NYPH uses a variety of media to promote its energy management program internally. Monthly energy conservation achievements are publicized with a series of posters produced by the energy team. Each poster has an energy conservation hotline number for employees to call in suggestions. The in-house television channel named the "Get Well" network, plays ENERGY STAR public service announcements on a four-hour rotation. This message is seen by approximately 2400 patients on a daily basis. Energy Awareness Month in October is observed with an energy booth to raise awareness among staff and patients.
To incentivize behavioral and cultural changes, NYPH rewards employees who demonstrate a commitment to implement internal energy performance goals. A “Service Star” is routinely awarded to employees who identify energy waste and offer potential solutions.
Good work deserves to be acknowledged. Recognition from a third party can provide validation for an organization’s energy management program. Not only does it provide satisfaction to those involved in earning the recognition, but it can also enhance an organization’s public image. A solid reputation contributes to your competitive advantage by making your organization more attractive to patients, doctors, current and potential employees, lenders, business partners and other stakeholders.
The good work of New York-Presbyterian Hospital is acknowledged by multiple organizations. The Greater New York Hospital Association (GNYHA) is one of them. Comprised of more than 200 not-for-profit hospitals and continuing care facilities in the New York metropolitan area, the GNYHA often invites NYPH representatives to speak at local conferences about their success.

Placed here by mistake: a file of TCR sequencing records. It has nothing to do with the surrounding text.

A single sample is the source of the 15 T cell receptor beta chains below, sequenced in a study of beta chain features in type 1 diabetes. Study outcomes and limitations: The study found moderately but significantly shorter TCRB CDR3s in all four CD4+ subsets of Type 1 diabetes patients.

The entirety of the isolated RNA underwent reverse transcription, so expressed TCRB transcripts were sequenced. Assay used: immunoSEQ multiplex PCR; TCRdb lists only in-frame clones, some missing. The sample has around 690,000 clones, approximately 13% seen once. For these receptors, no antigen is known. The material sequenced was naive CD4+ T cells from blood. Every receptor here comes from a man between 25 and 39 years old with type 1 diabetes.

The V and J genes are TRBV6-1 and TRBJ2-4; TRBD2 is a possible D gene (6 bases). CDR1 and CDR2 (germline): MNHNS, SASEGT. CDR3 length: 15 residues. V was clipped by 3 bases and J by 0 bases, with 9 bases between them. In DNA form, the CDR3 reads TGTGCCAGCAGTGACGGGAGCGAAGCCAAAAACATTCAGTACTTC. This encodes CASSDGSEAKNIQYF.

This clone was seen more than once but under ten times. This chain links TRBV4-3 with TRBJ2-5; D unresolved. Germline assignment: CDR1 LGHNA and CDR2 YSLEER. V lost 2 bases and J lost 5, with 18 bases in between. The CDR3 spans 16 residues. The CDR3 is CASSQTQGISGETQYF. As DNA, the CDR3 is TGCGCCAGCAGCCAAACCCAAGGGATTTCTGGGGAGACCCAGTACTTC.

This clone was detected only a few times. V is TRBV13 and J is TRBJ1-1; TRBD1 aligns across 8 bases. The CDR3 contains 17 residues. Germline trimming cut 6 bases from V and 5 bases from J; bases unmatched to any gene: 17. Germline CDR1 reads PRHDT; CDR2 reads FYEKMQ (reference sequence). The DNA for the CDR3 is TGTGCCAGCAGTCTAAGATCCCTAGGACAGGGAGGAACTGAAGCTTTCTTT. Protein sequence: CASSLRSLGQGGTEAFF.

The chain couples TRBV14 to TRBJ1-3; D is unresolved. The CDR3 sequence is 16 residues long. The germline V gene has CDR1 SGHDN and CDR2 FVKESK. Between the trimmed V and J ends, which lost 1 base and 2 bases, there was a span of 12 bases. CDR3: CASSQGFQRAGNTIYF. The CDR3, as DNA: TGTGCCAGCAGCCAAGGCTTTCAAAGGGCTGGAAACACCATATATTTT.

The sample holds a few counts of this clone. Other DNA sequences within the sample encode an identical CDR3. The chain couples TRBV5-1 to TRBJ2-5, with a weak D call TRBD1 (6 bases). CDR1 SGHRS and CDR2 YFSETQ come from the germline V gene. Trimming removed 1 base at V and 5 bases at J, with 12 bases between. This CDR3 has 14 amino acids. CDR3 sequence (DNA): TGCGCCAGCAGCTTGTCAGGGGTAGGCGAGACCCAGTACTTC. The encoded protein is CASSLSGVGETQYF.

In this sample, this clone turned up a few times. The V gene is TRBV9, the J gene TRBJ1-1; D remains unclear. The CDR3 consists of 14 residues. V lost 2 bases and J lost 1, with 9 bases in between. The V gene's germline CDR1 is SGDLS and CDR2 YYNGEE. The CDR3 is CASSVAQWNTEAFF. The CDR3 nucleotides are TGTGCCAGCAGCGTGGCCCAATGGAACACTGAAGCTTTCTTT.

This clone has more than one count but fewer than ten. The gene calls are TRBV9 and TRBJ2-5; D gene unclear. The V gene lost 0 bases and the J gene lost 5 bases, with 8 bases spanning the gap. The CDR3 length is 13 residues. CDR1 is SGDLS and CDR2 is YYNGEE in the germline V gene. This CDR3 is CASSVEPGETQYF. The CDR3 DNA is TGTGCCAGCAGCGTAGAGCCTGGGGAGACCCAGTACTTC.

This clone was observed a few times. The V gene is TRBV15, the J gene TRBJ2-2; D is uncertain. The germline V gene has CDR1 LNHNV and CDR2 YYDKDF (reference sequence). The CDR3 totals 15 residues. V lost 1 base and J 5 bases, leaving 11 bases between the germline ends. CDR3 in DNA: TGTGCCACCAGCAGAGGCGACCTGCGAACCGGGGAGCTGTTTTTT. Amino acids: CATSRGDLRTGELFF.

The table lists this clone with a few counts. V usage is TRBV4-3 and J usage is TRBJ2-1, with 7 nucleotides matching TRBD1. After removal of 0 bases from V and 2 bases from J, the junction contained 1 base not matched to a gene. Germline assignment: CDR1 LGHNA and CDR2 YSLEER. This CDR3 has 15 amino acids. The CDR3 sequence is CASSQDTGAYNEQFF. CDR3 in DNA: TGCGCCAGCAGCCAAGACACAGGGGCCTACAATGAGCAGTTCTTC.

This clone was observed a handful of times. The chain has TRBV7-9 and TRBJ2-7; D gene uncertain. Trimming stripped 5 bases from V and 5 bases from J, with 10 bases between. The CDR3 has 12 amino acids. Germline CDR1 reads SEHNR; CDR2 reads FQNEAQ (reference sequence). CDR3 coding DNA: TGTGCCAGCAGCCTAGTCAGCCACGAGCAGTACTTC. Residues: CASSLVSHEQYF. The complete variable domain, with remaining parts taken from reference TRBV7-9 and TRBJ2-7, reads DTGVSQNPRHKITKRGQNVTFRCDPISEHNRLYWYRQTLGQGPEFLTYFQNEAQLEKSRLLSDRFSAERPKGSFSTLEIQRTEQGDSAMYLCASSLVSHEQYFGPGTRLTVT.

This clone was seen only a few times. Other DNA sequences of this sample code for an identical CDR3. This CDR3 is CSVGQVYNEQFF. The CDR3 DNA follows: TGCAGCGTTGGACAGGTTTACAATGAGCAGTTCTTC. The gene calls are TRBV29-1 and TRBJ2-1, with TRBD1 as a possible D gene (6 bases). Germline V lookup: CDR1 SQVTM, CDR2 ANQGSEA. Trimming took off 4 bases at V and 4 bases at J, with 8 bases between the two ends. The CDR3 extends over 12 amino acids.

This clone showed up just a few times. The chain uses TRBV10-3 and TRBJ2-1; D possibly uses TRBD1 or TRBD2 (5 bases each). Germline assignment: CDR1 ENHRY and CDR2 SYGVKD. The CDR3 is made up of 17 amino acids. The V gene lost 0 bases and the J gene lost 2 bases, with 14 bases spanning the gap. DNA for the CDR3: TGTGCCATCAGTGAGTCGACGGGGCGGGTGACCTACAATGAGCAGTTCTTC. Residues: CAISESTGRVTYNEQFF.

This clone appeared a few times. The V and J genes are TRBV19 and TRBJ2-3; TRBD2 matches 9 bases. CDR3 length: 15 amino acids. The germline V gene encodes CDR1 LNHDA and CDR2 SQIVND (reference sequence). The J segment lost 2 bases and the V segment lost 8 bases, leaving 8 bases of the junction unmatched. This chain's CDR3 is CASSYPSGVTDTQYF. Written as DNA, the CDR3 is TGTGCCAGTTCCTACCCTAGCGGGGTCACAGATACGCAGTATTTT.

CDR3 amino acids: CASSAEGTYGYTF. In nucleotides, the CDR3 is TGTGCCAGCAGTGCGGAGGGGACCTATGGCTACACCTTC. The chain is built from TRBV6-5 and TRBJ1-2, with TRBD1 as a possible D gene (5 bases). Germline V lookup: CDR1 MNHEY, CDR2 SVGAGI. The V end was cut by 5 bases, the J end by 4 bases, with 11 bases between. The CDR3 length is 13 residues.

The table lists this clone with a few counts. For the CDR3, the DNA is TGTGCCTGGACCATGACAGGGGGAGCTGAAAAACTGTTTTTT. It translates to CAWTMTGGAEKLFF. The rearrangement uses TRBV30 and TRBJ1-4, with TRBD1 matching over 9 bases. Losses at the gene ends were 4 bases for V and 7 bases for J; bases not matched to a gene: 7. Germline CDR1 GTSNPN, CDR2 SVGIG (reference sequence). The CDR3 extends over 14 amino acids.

The U.S. Environmental Protection Agency congratulates the healthcare engineers of New York-Presbyterian Hospital, for their dedication to energy management and environmental stewardship, and recognizes their leadership by proclaiming New York-Presbyterian Hospital as a 2005 ENERGY STAR award winner.
Clark Reed is the National Healthcare Manager for ENERGY STAR at the U.S. EPA. Last year, ENERGY STAR helped Americans save enough energy to power 24 million homes, reducing greenhouse gas emissions equivalent to that of 20 million cars — all while saving consumers $10 billion. To join, visit ENERGY STAR’s website or contact the author at the U.S. Environmental Protection Agency — MC 6202J, 1200 Pennsylvania Ave NW, Washington, D.C. 20460. Email: firstname.lastname@example.org Phone: 202-343-9146.